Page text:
- Improving one aspect of a community, such as transportation, recreation, arts, or healthcare;
- Taking a place-based approach by focusing efforts in a discrete neighborhood with a large population of older people. This can include meeting the needs of a single racial or ethnic population of elders;
- Civic engagement efforts, including intergenerational initiatives and opportunities for meaningful volunteering and paid work that benefit older people and people of all ages; and
- Social services, including meal delivery, adult day programs, and caregiver support, with a focus on meeting the changing needs of the frail, disabled, and homebound elderly. This can include revitalizing aging network services that no longer meet the needs of today’s older adults, or that have been affected by federal and state budget cuts.
The age-friendly movement has been building momentum for about twenty years and today is present in some form in almost every state in the United States. Government funding has played a relatively modest role in that progress; for the most part, efforts have relied on the vision and support of private funders, many of them national.
The "longevity dividend"
Communities that do take steps to become more age-friendly are likely to see benefits; in fact, many thought leaders now believe that these are the communities that will fare best in the 21st century. As Dr. Margaret Chan, Director-General of The World Health Organization (WHO), has said, “the societies that adapt to this changing demographic can reap a sizeable ‘longevity dividend,’ and will have a competitive advantage over those that do not.”
The greatest challenges facing age-friendly advocates include mustering cooperation from many different quarters (including politicians, planners, and community leaders, as well as providers of housing, transportation, health, and aging services), and finding sustainable funding for long-term stability.
Funders can make valuable contribution by helping projects find allies and partners and broaden their base to include political, community, and corporate supporters as well as philanthropic ones. Philanthropies are also uniquely positioned to serve as conveners, helping nonprofits and other advocates identify opportunities, bringing together disparate members of the community and helping them find common ground.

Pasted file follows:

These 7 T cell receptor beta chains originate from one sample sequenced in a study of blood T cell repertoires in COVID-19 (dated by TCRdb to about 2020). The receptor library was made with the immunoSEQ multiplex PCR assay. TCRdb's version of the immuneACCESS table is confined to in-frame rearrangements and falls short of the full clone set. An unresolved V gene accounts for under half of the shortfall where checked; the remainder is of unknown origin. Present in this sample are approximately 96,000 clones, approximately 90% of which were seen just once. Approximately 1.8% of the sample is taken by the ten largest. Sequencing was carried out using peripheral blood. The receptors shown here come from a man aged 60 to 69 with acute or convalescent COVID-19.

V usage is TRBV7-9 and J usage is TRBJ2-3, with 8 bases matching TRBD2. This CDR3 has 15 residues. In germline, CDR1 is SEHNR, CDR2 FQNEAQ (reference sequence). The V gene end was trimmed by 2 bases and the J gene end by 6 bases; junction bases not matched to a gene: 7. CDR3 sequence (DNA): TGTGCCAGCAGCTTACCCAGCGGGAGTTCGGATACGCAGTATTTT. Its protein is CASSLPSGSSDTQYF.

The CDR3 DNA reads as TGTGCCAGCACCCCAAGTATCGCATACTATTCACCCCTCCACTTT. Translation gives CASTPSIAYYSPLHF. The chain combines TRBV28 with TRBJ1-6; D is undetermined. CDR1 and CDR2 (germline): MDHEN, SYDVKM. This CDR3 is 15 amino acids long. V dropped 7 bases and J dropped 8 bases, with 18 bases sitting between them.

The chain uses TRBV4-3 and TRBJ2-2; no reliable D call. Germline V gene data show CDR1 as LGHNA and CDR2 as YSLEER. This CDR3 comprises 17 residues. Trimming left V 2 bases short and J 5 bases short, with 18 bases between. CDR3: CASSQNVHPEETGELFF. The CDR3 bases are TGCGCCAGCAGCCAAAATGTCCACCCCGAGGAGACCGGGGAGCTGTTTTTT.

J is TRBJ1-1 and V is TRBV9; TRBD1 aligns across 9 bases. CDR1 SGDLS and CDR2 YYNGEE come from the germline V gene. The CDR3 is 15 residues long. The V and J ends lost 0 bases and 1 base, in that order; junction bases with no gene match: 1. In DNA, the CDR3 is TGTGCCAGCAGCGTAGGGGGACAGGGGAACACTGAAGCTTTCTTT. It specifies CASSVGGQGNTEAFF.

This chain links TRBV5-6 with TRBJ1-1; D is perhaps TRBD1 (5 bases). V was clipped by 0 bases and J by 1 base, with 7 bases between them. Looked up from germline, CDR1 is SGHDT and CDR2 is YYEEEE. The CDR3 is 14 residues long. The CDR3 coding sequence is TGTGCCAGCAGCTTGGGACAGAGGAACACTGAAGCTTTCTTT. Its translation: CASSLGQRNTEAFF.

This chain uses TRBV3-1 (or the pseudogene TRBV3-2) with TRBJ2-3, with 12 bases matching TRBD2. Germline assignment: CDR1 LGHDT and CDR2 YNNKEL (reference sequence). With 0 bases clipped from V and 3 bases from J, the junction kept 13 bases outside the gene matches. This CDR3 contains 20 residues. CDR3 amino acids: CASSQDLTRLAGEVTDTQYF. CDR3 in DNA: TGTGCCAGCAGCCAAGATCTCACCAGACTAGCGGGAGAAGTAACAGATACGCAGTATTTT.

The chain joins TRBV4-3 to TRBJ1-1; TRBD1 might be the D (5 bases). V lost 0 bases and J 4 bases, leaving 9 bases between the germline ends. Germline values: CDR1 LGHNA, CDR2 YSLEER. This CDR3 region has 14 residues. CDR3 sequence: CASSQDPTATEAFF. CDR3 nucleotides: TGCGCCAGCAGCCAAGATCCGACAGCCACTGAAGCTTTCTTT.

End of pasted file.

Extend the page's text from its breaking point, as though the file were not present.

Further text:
Think Globally, Work Locally
The movement to make communities more age-friendly is global, with the World Health Organization’s Global Network of Age-Friendly Cities and Communities at the forefront. Founded in 2006 with 33 cities in 22 countries, the WHO network requires participating communities to commit to a five-year process of ongoing improvement of age-friendliness through planning, implementation, and evaluation but does not set standards or benchmarks for performance. More specifics are available in its publication Global Age-Friendly Cities: A Guide. Today, any city or community may apply to join the WHO network.
Around the world, WHO-linked programs vary widely. A number of US communities are participating. Probably the best-known example is Age-Friendly New York City; others include Chicago; Philadelphia; Des Moines; Portland, OR; Bowling Green, KY; Los Altos, CA; Roseville, CA; Brookline, MA; Roseville, CA; Macon-Bibb County, GA; Washington, DC; Austin, TX; Wichita, KS; Chemung County, NY, and the list continues to grow.